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A Timeless Spy Thriller From Eastern Europe
William Maz’s Cold War-era 'Bucharest Dossier' eerily evokes today's crisis with Russia
William Maz’s debut spy novel, The Bucharest Dossier, takes us back to the last Cold War and the decline of Soviet dominance of Eastern Europe some three decades ago. The good old days? Not at all, the issues are eerily similar to what’s going on in the power play between Russia and the United States today. And that’s not good.
In this intriguing and coincidentally timely thriller, CIA spies are racing to track down Russian-inspired assassins. And a cruel dictator—in this case Romanian, not Russian—who is subjugating his people and killing anyone who stands in his way. The hero of the story, a CIA analyst named Bill Hefflin, ends up so disenchanted with his own team, and with the Russian agent that he has been running (or who has been running him maybe), that he goes rogue to take care of matters on his own.
The return of a rogue or unhappily retired agent to fix a very dire problem is, of course, a well worn trope in intelligence fiction, but Maz demonstrates just how well it can work.
His story opens in Romania in 1989. Just as now, the United States and Russia—then the Soviet Union—were vying against one another in Eastern Europe. How far will each side’s intelligence agencies go in achieving their goals? It’s a moment when Soviet leader Mikhail Gorbachev is promoting Glasnost (political liberalization) and Perestroika (economic reforms). The dissolution of the USSR is looming, but Stalinism and Big Brother are still operative in the Romanian capital, where the communist dictator, Nicolae Ceaușescu, faces down the end of his 24-year reign with well-honed brutality. It’s no spoiler for readers familiar with events that Ceaușescu and his wife, Elena, are captured and killed in a military uprising.
Maz deftly folds Hefflin and his other fictional characters into the historically accurate events of that fall and winter. And it’s no wonder: As it turns out, the author is clearly digging into his own past. Like his fictional protagonist, Maz is a Romanian of Greek heritage and came to the United States as a child. He and his alter ego also attended Harvard, where perhaps the parallels end. Hefflin is a spy; Maz studied medicine and went on to become an anesthesiologist with a fascination with writing fiction on the side.
Central to the story is Hefflin’s trauma stemming from memories of the old country, his dislocation and a yearning for a lost love. But the romance of returning to Romania is lost on the young CIA analyst when he arrives in Bucharest, capital of a police state with spies and informers everywhere. By now, however, the authoritarian state is crumbling from within.
Hefflin is present for Ceaușescu’s capture and too close for comfort during Ceaușescu’s summary execution. His sometime double agent, a KGB officer dubbed “Boris,” controls the Romanian military rebels and makes sure Ceaușescu is quickly dispatched.
“The firing squad!” Hefflin remonstrates to Boris when he realizes his operative has more power than he had expected. “But there hasn’t even been a trial yet.”
“There will be,” says Boris. “It should not take long.”
“We are in the middle of a revolution, my young friend,” Boris continues. “You think Marie Antoinette got a fair trial?”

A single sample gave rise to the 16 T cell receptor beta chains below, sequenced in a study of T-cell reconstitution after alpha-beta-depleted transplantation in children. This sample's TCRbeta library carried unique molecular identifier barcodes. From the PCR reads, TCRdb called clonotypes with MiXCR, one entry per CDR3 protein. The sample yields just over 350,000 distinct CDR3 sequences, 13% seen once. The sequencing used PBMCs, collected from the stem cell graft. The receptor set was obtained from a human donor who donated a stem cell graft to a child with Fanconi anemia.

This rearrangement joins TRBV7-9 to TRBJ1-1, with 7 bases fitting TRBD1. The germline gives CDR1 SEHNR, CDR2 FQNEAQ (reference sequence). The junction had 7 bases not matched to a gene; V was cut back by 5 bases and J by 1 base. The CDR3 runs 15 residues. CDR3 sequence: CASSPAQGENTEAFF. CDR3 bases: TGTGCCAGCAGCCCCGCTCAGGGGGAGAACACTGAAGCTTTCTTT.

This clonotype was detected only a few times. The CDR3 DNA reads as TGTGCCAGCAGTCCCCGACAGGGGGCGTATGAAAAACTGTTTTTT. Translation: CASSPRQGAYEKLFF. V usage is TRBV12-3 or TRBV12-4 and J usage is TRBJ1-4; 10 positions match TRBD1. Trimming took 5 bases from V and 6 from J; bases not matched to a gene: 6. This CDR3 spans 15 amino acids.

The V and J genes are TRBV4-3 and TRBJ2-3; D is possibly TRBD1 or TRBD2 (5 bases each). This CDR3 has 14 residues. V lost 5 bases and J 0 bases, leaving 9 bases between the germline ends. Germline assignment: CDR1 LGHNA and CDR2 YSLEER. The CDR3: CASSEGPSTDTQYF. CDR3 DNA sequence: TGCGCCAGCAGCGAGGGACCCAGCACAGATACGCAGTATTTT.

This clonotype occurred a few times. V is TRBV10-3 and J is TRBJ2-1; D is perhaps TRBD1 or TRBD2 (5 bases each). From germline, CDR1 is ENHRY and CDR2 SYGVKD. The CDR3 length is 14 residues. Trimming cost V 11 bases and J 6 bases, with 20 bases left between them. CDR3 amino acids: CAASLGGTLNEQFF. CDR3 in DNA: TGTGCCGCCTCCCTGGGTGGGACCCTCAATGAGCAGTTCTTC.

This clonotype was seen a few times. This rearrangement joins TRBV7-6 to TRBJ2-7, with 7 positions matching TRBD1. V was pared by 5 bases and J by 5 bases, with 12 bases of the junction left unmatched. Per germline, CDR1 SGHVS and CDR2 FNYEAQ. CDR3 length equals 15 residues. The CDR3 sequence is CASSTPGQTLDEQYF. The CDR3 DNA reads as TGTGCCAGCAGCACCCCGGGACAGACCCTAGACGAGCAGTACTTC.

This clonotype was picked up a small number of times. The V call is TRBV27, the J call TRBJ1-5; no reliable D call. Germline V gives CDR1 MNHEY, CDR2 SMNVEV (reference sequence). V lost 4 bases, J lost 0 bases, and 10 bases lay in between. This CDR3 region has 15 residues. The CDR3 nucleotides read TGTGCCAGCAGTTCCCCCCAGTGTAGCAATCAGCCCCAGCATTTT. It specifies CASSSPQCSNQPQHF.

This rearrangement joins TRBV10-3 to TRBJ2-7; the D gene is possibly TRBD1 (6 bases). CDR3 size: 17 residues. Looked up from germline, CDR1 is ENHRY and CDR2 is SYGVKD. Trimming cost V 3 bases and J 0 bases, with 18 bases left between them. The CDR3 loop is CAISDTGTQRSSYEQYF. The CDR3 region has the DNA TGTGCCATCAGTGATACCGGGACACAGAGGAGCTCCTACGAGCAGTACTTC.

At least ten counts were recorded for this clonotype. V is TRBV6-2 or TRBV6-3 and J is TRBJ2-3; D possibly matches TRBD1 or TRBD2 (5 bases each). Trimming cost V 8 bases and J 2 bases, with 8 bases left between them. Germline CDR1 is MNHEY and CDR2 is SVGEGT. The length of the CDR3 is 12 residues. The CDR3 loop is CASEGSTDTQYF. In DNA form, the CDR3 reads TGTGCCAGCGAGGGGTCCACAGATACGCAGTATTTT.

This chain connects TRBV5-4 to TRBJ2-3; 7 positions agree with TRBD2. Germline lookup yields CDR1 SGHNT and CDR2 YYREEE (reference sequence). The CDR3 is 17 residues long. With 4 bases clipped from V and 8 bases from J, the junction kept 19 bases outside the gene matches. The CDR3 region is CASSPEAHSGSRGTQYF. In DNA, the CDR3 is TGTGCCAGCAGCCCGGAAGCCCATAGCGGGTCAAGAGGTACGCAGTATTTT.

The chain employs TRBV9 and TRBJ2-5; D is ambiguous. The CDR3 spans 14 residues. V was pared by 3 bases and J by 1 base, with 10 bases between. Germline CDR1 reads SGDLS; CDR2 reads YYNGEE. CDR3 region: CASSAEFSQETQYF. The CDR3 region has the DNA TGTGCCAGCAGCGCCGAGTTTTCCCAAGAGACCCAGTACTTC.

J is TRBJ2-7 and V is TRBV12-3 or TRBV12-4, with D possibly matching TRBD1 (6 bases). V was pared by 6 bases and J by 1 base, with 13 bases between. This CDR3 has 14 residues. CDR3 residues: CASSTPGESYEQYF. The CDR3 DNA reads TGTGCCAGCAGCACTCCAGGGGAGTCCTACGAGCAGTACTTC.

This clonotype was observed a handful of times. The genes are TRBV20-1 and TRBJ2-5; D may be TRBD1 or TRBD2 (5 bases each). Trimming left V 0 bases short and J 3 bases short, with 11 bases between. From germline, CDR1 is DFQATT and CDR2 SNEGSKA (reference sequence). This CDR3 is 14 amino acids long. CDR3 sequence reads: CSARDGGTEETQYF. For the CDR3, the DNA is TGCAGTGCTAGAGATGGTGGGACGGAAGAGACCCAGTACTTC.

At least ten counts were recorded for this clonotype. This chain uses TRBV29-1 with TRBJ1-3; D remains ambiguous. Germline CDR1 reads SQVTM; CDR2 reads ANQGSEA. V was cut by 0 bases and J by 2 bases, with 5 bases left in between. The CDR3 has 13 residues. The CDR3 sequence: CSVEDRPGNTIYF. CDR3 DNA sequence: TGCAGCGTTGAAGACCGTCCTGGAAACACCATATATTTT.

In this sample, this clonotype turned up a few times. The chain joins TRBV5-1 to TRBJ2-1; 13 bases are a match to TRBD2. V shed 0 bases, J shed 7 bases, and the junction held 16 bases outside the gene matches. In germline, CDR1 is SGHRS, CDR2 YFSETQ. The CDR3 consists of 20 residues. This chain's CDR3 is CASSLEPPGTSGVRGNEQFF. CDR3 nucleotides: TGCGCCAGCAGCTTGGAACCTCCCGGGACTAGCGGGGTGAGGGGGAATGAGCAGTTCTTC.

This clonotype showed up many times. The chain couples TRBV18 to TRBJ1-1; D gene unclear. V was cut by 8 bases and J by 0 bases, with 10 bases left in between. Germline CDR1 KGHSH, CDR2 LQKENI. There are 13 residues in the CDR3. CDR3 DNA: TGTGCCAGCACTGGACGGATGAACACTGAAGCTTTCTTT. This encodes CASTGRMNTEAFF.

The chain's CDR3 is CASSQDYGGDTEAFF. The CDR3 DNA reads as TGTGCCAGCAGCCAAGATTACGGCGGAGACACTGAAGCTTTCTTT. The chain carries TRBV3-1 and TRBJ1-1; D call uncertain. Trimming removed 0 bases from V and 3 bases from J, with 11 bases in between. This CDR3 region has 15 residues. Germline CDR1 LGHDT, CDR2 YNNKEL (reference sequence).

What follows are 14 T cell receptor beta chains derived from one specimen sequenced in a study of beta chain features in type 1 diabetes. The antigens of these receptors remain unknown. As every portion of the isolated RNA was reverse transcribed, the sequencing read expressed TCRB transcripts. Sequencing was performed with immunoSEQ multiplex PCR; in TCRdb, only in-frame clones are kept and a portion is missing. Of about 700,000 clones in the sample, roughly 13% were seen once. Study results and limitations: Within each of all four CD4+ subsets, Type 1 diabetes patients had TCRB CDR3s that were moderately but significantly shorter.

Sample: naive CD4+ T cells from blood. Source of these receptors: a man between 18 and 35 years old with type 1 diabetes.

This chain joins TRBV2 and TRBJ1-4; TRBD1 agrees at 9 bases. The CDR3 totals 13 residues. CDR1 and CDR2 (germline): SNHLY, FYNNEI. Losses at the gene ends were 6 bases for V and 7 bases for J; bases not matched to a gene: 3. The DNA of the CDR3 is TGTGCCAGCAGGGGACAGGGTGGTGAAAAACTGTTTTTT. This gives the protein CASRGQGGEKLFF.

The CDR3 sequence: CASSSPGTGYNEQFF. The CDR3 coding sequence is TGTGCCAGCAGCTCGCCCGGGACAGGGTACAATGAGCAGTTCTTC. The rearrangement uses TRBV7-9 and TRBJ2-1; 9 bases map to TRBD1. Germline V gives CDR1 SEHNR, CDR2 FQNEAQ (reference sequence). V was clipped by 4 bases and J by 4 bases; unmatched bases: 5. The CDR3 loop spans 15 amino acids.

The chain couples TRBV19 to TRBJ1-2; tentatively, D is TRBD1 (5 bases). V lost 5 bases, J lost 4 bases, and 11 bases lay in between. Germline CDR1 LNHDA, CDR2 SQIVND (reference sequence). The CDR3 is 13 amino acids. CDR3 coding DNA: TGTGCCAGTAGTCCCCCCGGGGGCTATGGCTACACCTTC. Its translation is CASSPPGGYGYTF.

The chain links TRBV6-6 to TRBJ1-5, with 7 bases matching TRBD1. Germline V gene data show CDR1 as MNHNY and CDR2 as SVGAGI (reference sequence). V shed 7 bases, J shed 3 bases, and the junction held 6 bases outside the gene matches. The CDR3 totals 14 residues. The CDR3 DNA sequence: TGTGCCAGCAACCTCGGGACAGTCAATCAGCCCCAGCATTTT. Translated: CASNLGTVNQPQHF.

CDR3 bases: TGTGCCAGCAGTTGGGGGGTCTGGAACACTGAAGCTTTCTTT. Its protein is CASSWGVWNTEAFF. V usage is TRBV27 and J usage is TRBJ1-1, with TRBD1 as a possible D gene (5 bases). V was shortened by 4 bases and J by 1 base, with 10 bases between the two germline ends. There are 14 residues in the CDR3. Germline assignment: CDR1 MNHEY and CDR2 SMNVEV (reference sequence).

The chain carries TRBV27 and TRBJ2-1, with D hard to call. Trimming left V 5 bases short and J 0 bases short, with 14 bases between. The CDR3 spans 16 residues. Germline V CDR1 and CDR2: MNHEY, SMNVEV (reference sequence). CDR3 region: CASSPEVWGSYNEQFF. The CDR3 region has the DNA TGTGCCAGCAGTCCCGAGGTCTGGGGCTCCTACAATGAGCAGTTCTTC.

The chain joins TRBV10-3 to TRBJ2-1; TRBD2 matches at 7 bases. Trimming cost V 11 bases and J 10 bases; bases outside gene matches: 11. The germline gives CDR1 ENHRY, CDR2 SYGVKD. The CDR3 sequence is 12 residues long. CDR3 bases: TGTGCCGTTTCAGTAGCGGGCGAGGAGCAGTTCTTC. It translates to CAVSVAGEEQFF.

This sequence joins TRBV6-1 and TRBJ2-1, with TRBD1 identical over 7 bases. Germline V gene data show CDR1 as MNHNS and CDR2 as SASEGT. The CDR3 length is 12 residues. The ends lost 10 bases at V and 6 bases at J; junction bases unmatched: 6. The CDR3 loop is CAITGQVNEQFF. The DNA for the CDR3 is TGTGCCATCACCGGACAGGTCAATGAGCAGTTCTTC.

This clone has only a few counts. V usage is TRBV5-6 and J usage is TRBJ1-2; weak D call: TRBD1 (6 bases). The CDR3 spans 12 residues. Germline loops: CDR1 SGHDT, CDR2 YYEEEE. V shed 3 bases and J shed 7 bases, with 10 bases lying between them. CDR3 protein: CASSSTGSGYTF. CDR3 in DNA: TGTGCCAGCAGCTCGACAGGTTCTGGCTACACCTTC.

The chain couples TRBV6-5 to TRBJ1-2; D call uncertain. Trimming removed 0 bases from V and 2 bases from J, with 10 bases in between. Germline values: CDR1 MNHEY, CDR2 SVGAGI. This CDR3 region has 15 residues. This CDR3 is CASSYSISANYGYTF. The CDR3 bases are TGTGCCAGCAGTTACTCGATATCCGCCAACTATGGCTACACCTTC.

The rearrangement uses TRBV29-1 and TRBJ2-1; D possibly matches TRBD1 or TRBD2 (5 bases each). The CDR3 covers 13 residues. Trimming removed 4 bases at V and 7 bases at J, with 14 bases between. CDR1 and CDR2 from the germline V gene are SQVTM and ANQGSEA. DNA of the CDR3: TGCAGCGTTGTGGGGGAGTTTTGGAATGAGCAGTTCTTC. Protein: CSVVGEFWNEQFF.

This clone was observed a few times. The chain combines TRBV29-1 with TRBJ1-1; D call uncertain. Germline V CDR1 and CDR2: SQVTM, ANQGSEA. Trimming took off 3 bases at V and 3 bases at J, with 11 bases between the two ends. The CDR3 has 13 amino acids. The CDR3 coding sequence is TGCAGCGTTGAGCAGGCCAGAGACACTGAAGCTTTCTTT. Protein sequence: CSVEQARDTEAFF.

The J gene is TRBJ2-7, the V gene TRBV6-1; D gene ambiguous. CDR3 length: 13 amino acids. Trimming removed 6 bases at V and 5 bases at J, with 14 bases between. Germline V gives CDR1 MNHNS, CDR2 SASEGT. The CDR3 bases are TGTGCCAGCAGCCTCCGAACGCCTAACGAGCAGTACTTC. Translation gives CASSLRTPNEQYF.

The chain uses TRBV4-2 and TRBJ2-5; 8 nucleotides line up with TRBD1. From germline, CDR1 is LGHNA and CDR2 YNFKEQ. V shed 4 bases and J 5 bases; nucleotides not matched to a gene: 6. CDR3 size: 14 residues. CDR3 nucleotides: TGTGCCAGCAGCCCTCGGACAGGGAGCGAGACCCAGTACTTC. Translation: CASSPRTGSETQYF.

Hefflin is disillusioned and paralyzed. He shrinks to the back of the kangaroo courtroom out of the view of filmmakers stationed there to document the bloody demise of Ceaușescu and his wife, “relieved that the camera had not panned around to show his face.” The execution of the dictator comes at the end of a sobering revelation for Hefflin, who the CIA had sent to Romania on temporary duty , in part to seek to search for those who murdered his beloved mentor back at Harvard, Professor Andrei Pincus. The professor, who had finagled Hefflin’s acceptance into the university, had also been the silent hand behind Hefflin’s recruitment by the agency.
We share a secret with Hefflin--there is more to his return to Romania than anyone knows--he’s gone back with some trepidation. His overriding reason for going back is deeply personal and has nothing to do with the mission: He has lost contact with Pusha, the first real love of his life, who dropped out of touch after he left Romania. Under constant surveillance, his search could be deadly, and all he has to go on are fragments of childhood memories.
The dilemma Hefflin faces could not be more timely: Can you ever go home again? And after so much traumatic change, what does “home” mean anymore? It’s a question, of course, facing millions of Ukrainians who have fled with their lives in Vladimir Putin’s genocidal rampage across their country.
The Bucharest Dossier is a fast-moving page-turner and a cynical look at geopolitics that makes it a challenge to sort out the good guys from the bad along the way. It is also a loving portrait of a young man’s hazy memory of home and the mesmerizing force of a first love. That part of the story is wrapped up in a tale that is so romantic—and a bit fanciful—that we end up wishing that true love can really triumph.
As much as I would like to argue that the romance angle in the story is too neat and perfect, I felt at the same time attracted to it. Some of the spycraft may go overboard at times and the naivete of our hero may stretch belief once in a while, but The Bucharest Dossier is a refreshing relief from today’s oppressive gloom and doom. We could use more happy endings these days, which in this case, means the bad guys get what they deserve—then and now.
Former Washington Post, Newsday and A.P. reporter and editor Peter Eisner is the author of a series of nonfiction World War Two books, most recently MacArthur’s Spies, The Soldier, the Singer, and the Spymaster Who Defied the Japanese in World War II.